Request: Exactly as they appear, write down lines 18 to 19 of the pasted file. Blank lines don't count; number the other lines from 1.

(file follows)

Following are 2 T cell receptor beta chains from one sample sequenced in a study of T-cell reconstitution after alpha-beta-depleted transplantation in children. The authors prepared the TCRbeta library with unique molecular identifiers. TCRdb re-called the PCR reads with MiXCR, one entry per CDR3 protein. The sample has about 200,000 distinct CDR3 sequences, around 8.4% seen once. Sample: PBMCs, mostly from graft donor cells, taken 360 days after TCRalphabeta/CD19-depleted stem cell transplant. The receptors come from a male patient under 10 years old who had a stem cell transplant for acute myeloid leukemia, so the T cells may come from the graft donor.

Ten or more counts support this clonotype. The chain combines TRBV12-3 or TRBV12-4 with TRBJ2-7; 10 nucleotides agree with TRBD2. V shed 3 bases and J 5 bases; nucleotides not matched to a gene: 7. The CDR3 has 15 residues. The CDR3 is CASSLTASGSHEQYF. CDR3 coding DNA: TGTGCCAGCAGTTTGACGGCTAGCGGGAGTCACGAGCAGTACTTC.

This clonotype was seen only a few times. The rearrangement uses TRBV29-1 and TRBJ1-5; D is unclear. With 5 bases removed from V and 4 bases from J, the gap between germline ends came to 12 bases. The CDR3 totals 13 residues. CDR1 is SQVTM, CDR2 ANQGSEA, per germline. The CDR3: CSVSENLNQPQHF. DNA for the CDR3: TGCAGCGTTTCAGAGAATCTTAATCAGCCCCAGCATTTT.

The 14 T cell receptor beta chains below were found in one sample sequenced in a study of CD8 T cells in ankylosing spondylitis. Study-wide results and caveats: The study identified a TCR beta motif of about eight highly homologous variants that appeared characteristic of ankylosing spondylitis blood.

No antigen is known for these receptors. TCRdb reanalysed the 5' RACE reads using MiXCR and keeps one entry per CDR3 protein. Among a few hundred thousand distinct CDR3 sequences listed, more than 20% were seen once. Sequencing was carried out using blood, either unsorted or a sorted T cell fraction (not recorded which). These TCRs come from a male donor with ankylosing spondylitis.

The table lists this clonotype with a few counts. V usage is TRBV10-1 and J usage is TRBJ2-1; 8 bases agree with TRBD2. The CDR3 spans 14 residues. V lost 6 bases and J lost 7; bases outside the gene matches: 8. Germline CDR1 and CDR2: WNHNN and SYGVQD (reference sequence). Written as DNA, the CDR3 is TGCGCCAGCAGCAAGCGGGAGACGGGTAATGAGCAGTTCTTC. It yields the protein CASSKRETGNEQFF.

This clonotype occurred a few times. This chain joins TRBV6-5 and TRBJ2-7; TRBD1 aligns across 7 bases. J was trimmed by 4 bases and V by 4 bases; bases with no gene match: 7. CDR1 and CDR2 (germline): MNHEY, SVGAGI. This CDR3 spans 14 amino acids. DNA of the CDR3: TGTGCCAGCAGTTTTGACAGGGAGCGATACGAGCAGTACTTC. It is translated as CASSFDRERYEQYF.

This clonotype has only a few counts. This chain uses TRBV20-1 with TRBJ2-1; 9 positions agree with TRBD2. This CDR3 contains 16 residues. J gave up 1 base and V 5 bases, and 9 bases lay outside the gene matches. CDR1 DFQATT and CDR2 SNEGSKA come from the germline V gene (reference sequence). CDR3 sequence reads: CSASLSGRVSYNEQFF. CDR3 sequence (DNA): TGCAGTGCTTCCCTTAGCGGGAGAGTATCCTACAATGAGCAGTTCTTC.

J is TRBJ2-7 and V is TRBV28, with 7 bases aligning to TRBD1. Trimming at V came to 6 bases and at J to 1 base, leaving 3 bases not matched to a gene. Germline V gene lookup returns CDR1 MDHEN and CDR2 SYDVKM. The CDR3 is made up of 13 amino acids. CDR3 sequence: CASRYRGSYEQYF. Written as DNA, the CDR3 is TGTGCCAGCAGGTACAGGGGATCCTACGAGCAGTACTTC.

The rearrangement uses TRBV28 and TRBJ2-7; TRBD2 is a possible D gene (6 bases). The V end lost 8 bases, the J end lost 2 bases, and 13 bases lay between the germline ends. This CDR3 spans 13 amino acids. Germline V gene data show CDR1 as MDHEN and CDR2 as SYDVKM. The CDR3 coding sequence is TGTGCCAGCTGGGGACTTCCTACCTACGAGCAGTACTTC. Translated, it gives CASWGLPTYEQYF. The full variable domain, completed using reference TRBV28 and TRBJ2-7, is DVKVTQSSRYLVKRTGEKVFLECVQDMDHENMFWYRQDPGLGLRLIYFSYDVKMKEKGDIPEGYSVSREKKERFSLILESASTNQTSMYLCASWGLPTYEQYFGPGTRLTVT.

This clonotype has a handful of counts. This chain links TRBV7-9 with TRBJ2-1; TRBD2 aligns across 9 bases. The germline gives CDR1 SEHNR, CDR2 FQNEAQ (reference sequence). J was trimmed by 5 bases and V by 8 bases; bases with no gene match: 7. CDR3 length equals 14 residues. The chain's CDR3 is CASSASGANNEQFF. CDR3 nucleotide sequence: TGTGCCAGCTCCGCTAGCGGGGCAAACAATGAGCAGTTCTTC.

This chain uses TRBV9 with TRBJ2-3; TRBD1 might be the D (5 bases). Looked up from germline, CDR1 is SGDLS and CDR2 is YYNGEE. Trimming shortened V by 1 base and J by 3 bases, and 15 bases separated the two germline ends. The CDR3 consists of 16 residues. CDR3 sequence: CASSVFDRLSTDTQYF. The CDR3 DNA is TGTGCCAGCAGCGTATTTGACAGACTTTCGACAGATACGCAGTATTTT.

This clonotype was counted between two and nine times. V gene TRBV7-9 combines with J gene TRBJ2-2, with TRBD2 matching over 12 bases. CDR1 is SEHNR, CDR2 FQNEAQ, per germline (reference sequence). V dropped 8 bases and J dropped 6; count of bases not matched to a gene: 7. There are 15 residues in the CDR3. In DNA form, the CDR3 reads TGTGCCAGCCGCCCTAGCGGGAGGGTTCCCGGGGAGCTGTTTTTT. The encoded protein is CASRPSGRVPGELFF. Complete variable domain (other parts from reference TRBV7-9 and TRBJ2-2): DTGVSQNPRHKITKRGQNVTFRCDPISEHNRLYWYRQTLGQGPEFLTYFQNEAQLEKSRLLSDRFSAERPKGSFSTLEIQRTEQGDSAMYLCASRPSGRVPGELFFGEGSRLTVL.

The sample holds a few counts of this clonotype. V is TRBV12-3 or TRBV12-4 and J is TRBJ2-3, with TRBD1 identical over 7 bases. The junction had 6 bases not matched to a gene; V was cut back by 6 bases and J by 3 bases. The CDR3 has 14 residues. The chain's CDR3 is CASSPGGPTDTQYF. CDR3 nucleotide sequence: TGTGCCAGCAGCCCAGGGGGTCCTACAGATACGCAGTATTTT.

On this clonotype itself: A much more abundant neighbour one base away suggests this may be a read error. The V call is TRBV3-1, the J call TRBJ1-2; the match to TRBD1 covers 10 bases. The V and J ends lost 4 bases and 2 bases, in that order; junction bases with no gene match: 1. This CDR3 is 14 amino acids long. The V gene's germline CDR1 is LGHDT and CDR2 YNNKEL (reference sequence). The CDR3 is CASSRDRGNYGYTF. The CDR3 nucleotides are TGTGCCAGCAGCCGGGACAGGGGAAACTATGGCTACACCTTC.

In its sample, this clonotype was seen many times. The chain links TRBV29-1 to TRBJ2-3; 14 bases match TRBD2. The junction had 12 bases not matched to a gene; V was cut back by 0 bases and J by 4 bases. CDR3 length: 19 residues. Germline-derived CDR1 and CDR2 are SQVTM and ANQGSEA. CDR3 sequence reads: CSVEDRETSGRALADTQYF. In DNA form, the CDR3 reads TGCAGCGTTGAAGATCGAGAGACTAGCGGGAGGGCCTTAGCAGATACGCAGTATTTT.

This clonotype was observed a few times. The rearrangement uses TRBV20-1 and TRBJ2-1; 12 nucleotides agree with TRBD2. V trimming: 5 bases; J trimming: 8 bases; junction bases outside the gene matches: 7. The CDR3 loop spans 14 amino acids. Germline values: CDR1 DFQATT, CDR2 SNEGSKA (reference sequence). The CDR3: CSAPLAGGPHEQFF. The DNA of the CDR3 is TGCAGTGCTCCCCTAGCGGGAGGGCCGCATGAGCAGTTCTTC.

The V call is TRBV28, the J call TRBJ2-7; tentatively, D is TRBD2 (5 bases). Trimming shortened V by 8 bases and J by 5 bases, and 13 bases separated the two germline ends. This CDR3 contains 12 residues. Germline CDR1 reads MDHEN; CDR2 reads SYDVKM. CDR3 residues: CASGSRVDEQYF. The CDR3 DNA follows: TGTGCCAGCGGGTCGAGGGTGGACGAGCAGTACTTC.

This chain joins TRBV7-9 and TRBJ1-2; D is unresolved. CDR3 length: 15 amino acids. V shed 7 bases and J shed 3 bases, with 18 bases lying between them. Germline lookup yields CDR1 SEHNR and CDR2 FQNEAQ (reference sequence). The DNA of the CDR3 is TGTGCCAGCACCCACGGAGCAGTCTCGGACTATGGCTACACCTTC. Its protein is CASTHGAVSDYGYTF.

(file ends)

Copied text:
The V call is TRBV28, the J call TRBJ2-7; tentatively, D is TRBD2 (5 bases). Trimming shortened V by 8 bases and J by 5 bases, and 13 bases separated the two germline ends. This CDR3 contains 12 residues. Germline CDR1 reads MDHEN; CDR2 reads SYDVKM. CDR3 residues: CASGSRVDEQYF. The CDR3 DNA follows: TGTGCCAGCGGGTCGAGGGTGGACGAGCAGTACTTC.

This chain joins TRBV7-9 and TRBJ1-2; D is unresolved. CDR3 length: 15 amino acids. V shed 7 bases and J shed 3 bases, with 18 bases lying between them. Germline lookup yields CDR1 SEHNR and CDR2 FQNEAQ (reference sequence). The DNA of the CDR3 is TGTGCCAGCACCCACGGAGCAGTCTCGGACTATGGCTACACCTTC. Its protein is CASTHGAVSDYGYTF.